Listed 3 sub titles with search on: Ancient literary sources
for destination: "GORTYS
Ancient literary sources (3)
City of Crete, Gortynians helped by Philopoemen.
- Gortyna: Perseus Encyclopedia
After Cnossus, the city of the Gortynians seems to have ranked second
in power; for when these two cooperated they held in subjection all the rest of
the inhabitants, and when they had a quarrel there was dissension throughout the
island. But Cydonia was the greatest addition to whichever side it attached itself.
The city of the Gortynians also lies in a plain; and in ancient times, perhaps,
it was walled, as Homer states, "and well-walled Gortyn", but later
it lost its walls from their very foundations, and has remained unwalled ever
since; for although Ptolemy Philopator began to build a wall, he proceeded with
it only about eighty stadia ("Eighty" seems to be an error for "eight")
; at any rate, it is worth mentioning that the settlement
once filled out a circuit of about fifty stadia. It is ninety stadia distant from
the Libyan Sea at Leben, which is its trading center; it also has another seaport,
Matalum, from which it is a hundred and thirty stadia distant. The Lethaeus River
flows through the whole of its territory.
This extract is from: The Geography of Strabo (ed. H. L. Jones, 1924), Cambridge. Harvard University Press. Cited Nov 2003 from The Perseus Project URL below, which contains comments & interesting hyperlinks.
- Perseus: Strabo, Geography
...Our ancestors, when about to build a town or an army post, sacrificed some
of the cattle that were wont to feed on the site proposed and examined their livers.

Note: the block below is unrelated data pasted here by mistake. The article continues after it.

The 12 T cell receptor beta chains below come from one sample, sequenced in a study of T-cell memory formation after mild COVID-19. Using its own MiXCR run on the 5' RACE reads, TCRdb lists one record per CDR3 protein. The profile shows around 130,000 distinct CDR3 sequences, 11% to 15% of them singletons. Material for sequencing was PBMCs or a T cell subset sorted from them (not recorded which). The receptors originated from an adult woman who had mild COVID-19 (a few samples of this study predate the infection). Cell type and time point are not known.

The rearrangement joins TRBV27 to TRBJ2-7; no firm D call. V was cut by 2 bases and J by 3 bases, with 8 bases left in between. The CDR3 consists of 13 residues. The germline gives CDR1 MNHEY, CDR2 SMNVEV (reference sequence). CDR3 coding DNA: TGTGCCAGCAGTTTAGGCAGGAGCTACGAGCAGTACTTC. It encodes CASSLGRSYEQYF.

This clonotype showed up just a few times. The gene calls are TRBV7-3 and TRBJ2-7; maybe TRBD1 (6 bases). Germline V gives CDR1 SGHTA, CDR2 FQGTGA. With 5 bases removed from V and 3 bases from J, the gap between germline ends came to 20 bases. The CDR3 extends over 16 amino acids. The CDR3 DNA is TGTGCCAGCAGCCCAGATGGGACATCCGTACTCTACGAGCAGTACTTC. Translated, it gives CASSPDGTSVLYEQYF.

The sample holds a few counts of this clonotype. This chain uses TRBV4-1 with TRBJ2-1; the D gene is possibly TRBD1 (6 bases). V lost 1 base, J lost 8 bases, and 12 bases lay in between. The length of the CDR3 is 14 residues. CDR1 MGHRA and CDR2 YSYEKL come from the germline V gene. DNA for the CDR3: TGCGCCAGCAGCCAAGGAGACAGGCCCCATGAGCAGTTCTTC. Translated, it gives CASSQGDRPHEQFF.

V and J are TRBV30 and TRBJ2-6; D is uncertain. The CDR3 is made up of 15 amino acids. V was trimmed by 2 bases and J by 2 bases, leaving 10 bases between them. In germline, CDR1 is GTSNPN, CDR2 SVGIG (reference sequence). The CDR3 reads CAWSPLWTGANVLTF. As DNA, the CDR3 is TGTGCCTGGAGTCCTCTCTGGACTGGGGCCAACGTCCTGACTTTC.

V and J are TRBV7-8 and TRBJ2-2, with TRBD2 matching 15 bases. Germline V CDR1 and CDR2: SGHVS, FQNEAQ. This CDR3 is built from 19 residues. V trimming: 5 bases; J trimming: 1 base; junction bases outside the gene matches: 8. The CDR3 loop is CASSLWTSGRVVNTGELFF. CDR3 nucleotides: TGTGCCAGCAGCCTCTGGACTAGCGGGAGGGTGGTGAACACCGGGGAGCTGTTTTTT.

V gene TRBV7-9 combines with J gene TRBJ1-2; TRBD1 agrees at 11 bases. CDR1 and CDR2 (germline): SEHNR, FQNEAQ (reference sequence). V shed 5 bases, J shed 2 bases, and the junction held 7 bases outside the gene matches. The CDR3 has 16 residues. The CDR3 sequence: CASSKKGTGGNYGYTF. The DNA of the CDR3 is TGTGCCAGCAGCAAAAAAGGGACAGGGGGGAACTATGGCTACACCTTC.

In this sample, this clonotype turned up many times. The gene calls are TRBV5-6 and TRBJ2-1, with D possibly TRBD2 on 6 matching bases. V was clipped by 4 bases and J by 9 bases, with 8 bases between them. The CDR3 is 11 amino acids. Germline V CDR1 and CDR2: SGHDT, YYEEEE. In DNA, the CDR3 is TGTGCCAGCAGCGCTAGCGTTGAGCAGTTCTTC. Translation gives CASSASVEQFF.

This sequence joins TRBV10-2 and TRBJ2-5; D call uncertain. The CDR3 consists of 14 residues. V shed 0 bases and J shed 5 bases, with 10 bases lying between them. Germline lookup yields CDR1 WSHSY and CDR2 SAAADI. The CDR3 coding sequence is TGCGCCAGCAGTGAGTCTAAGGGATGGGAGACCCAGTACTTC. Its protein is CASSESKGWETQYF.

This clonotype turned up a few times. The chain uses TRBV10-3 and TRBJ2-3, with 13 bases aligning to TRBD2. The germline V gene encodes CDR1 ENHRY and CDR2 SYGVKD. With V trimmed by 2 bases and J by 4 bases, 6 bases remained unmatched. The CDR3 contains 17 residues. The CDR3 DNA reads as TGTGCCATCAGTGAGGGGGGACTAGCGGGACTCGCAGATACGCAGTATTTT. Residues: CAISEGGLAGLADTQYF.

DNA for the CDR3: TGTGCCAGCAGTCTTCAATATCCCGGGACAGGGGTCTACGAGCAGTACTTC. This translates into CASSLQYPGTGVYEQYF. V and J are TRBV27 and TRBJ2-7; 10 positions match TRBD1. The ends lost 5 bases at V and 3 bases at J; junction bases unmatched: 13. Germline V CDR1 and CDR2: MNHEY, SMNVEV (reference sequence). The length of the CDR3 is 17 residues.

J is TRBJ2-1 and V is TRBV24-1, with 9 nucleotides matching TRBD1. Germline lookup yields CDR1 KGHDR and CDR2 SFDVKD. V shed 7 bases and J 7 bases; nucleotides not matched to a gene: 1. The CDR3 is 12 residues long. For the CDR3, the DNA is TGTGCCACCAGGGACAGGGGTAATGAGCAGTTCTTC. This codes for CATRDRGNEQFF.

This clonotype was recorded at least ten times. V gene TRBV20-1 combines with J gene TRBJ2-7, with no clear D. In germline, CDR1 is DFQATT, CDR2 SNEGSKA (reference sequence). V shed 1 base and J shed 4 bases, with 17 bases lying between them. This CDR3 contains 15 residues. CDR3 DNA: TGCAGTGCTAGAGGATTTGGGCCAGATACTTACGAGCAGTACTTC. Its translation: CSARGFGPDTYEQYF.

If the livers of the first victims were dark-coloured or abnormal, they sacrificed
others, to see whether the fault was due to disease or their food. They never
began to build defensive works in a place until after they had made many such
trials and satisfied themselves that good water and food had made the liver sound
and firm. If they continued to find it abnormal, they argued from this that the
food and water supply found in such a place would be just as unhealthy for man,
and so they moved away and changed to another neighbourhood, healthfulness being
their chief object.
That pasturage and food may indicate the healthful qualities of a
site is a fact which can be observed and investigated in the case of certain pastures
in Crete, on each side of the river Pothereus, which separates the two Cretan
states of Gnosus and Gortyna. There are cattle at pasture on the right and left
banks of that river, but while the cattle that feed near Gnosus have the usual
spleen, those on the other side near Gortyna have no perceptible spleen. On investigating
the subject, physicians discovered on this side a kind of herb which the cattle
chew and thus make their spleen small. The herb is therefore gathered and used
as a medicine for the cure of splenetic people. The Cretans call it asplenon.
From food and water, then, we may learn whether sites are naturally unhealthy
- Perseus: Vitruvius Pollio, The Ten Books on Architecture (ed. Morris Hicky Morgan)
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